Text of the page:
The First Draft Is Shit
I’m calling on Ernest Hemingway for the title of this post:
The first draft of anything is shit.
I’ve blogged about the difficulty of first drafts before, but the topic is exercising my mind at the moment. I’ve been struggling to write for months now. I had a crisis in January when I had to recognise that the novel I was trying to write wasn’t going to work. Having finally accepted that, unpicked the two novels I was jamming into one, like two feet into one sock, and decided which one I was going to work on first, I thought I’d resolved the problem.
OH, FOOLISH WOMAN!
Through January, February and most of March, words dribbled onto the screen: 200 one day, 300 another; if I was really lucky, I reached the dizzy heights of 500. The slow pace drove me mad. I stared at the computer screen, paralysed, I realised with fear. I couldn’t write because I was afraid of writing shit. I knew only too well the answers to the problem (I’ve spouted them to students often enough), but somehow I couldn’t silence that inner critic, couldn’t separate the drafting from the editing process, couldn’t let the creativity out of the bag because the craft was keeping it firmly shut.
Despite all I know about writing a novel being a two-stage process: drafting and editing, deep down I wanted my novel to come out fully-formed first time round. But as Iris Murdoch said Every book is the wreck of a perfect idea. In other words, the wonderful prose that is in your mind, the intriguing characters who will leap from the page, the brilliant plot twists you imagine, will not appear on the page first time round – and maybe not second, third, or fourth attempt either.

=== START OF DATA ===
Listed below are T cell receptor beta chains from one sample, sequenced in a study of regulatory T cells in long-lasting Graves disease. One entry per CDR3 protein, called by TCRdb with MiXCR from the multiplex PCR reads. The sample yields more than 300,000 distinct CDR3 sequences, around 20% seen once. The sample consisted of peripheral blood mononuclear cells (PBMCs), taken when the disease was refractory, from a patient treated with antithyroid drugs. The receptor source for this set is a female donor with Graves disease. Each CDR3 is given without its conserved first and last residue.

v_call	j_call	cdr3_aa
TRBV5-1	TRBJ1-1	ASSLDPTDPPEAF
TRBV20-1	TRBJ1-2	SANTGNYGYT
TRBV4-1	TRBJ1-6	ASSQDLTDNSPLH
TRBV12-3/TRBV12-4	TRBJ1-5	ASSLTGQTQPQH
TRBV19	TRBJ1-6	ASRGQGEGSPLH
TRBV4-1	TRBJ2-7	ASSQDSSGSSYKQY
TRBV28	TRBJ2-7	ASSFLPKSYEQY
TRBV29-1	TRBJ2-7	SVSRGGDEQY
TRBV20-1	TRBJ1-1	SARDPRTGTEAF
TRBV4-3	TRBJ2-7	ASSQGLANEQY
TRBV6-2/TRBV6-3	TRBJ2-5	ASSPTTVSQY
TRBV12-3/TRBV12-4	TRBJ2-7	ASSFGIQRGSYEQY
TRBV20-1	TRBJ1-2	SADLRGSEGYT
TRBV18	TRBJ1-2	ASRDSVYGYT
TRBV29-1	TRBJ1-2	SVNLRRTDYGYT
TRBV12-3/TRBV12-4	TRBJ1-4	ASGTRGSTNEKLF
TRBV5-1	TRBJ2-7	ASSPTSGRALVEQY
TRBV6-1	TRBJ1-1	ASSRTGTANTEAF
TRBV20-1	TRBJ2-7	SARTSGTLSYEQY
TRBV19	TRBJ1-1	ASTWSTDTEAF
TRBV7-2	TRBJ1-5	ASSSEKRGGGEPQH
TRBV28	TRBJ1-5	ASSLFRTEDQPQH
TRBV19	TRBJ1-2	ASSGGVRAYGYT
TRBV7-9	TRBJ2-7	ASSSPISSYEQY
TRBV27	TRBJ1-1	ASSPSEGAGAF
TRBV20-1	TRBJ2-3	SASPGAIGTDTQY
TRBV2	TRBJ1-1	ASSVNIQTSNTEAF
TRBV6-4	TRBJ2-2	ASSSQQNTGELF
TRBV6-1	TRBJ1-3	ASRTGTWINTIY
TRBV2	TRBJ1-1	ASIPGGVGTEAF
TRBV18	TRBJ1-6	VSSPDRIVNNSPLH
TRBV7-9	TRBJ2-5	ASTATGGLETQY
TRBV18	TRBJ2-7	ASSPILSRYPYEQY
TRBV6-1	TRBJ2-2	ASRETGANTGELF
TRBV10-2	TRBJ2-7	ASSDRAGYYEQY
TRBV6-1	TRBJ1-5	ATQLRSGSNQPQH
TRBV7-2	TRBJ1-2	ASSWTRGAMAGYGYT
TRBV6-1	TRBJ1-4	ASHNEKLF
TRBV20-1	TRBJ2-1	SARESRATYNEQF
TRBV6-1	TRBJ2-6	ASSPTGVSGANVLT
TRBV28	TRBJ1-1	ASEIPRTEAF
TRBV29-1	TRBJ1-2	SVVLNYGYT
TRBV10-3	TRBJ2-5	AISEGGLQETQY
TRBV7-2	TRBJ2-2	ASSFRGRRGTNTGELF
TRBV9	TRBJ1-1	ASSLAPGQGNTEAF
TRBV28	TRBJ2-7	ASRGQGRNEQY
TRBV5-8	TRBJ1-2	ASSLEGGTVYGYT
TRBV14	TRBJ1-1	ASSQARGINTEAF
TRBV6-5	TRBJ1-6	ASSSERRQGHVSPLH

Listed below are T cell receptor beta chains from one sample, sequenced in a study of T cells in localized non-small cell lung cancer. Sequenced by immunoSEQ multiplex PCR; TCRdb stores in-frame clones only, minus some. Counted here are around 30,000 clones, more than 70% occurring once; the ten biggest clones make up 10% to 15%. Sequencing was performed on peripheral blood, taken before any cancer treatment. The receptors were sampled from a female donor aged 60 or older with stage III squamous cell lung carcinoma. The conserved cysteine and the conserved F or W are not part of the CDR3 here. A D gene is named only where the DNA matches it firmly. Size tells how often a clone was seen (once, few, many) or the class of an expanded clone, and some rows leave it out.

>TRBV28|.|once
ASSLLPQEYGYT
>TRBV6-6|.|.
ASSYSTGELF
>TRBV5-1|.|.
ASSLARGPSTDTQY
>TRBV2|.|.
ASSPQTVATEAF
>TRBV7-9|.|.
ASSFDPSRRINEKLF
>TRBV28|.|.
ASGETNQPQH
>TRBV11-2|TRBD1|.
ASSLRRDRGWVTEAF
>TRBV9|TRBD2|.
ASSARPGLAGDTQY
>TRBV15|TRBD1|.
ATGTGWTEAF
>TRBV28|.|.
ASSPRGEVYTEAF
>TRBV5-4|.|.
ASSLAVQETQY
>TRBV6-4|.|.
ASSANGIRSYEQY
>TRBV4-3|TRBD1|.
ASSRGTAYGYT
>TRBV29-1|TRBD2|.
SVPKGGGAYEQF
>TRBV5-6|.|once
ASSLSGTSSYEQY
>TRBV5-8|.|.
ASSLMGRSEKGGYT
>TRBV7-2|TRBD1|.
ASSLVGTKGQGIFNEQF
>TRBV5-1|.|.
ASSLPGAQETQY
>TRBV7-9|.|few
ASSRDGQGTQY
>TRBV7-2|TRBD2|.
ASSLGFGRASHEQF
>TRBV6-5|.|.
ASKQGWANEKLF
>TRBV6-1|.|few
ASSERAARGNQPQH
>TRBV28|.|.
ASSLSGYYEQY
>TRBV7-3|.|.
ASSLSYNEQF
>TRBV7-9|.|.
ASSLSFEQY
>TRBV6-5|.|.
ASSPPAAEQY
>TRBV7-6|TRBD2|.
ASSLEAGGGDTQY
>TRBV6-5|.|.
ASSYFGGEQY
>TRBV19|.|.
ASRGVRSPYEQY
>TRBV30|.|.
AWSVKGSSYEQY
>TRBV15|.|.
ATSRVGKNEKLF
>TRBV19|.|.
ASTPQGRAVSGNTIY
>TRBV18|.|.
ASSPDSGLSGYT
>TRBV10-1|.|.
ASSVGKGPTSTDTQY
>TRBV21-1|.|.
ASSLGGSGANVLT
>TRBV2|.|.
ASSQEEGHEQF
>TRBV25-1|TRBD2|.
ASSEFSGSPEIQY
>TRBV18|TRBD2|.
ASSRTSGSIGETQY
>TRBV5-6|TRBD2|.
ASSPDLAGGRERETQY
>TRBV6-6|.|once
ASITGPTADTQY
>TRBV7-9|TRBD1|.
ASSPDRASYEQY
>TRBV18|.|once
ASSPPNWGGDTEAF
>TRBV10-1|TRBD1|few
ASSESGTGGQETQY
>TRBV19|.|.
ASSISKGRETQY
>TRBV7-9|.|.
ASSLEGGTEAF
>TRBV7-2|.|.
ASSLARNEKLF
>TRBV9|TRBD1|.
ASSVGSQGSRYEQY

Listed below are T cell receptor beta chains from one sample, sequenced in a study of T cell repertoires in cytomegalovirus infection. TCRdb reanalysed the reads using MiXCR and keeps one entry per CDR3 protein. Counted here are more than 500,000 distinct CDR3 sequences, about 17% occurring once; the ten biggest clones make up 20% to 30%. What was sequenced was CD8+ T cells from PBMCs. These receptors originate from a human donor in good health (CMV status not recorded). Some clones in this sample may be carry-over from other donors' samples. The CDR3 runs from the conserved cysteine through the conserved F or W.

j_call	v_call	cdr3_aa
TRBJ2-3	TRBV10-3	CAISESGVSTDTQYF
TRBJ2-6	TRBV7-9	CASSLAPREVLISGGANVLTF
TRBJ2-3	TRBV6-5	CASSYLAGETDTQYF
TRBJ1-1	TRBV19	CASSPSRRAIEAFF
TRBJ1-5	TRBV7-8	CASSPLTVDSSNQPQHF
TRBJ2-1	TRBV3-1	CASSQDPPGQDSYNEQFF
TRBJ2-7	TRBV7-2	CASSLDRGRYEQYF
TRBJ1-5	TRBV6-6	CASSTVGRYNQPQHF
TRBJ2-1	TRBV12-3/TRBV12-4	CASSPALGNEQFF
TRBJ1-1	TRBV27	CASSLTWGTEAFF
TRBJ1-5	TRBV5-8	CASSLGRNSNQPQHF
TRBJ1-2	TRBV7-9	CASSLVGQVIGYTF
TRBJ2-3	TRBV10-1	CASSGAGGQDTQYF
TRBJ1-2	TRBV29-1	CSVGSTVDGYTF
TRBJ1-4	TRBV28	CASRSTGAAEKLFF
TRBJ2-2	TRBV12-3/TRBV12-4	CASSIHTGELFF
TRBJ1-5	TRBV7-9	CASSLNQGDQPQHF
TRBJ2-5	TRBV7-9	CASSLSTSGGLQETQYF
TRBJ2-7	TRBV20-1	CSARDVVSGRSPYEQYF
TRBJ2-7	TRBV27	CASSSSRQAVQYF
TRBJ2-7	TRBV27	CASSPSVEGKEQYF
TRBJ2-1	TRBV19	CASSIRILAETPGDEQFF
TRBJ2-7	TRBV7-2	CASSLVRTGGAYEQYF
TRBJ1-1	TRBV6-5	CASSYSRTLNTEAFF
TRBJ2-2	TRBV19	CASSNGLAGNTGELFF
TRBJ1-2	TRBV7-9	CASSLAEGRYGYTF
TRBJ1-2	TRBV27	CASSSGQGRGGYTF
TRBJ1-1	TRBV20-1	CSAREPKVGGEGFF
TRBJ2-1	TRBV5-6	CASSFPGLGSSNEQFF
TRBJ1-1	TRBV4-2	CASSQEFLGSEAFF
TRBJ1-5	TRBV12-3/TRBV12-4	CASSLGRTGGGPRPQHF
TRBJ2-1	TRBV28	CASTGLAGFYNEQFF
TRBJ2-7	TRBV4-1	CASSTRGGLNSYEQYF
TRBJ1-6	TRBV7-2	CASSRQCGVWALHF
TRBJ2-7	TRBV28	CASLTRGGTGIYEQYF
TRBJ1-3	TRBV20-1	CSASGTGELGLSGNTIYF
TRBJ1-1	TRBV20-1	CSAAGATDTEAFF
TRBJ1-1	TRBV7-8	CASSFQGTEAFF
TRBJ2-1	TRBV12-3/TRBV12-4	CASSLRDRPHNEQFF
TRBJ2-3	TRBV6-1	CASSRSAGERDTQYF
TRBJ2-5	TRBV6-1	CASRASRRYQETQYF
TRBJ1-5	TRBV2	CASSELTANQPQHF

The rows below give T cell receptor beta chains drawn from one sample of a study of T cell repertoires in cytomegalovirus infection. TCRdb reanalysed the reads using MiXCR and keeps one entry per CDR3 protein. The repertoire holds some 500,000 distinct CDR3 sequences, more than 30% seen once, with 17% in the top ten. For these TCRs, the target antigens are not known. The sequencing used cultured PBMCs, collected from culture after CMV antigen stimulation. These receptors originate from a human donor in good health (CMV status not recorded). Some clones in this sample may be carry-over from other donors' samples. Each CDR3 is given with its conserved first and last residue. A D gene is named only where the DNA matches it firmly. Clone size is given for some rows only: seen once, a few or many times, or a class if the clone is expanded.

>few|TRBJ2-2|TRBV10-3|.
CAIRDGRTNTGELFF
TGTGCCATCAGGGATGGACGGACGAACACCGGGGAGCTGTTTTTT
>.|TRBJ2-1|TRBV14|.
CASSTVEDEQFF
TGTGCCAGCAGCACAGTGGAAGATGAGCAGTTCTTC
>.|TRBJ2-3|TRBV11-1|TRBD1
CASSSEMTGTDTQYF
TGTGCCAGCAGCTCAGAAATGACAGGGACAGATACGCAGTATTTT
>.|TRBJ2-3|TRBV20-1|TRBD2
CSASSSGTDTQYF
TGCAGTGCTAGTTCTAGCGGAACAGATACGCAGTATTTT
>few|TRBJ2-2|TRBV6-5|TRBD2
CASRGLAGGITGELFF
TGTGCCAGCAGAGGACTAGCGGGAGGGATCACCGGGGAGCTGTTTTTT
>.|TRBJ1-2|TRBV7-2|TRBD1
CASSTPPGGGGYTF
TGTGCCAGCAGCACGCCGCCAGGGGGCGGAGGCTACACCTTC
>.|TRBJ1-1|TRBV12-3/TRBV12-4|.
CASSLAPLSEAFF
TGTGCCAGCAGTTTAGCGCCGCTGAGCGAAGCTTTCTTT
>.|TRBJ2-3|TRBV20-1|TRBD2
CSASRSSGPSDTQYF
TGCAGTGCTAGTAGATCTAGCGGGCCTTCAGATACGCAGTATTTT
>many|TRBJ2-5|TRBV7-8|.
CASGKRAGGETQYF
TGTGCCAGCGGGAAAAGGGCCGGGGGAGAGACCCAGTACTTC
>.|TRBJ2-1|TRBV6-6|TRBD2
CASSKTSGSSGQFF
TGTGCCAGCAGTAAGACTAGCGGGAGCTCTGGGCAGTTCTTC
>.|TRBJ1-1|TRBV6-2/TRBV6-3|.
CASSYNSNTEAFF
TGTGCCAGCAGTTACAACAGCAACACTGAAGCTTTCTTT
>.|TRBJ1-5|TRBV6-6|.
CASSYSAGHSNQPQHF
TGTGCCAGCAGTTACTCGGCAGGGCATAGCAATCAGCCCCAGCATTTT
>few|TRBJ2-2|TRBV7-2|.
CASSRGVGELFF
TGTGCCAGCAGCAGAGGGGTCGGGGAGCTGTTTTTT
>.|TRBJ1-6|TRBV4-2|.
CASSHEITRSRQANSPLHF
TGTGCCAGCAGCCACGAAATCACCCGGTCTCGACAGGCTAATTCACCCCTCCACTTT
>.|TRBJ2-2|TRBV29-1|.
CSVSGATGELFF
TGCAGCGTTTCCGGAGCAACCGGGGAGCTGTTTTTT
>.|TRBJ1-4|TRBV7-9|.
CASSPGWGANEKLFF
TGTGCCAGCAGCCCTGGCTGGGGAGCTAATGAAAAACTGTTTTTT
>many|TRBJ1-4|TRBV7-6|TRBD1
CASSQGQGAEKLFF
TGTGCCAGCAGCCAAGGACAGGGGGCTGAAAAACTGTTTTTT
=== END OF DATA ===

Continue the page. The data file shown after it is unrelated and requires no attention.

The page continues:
But it’s only through writing it down that it becomes a tangible manifestation of anything approaching that brilliant idea. It’s an important document that will give you something to shape and build on.
So, why have I written so much of this blog in the past tense? Have I cracked the problem? Am I on the sunny uplands of a completed first draft? Far from it. I’m still rowing for all I’m worth in case I drown.
But I have had a bit breakthrough which makes me feel more positive, and that’s a result of two things. The first is advice from the lovely Lorna Fergusson: Decide on a date you want to finish your first draft. Identify how many writing days are available between now and then. Work out out how many words you need to write each writing day in order to complete by the due date. When I did this, I had a shock. I chose 31st September as my ‘due date’., and that meant I had to write 700-800 words on each of my designated days. If I dithered around at 200-300, I would be still be writing the first draft the year after next!
At the same time as I was absorbing Lorna’s advice, I reread the section on ‘failure to produce’ in James Frey’s ‘Advanced Techniques for Dramatic Storytelling’, and a sentence leapt out at me: Make the decision that you will never be caught in the trap of non-production. Simple but that phrase the trap of non-production described my situation exactly.
It’s early days, and I don’t want to be complacent too soon. But with the need for 700-800 words a day snapping at my heels, I’ve managed to complete more than that on each of my designated writing days so far. I might crash and burn next week, but so far, it’s working!First Drafts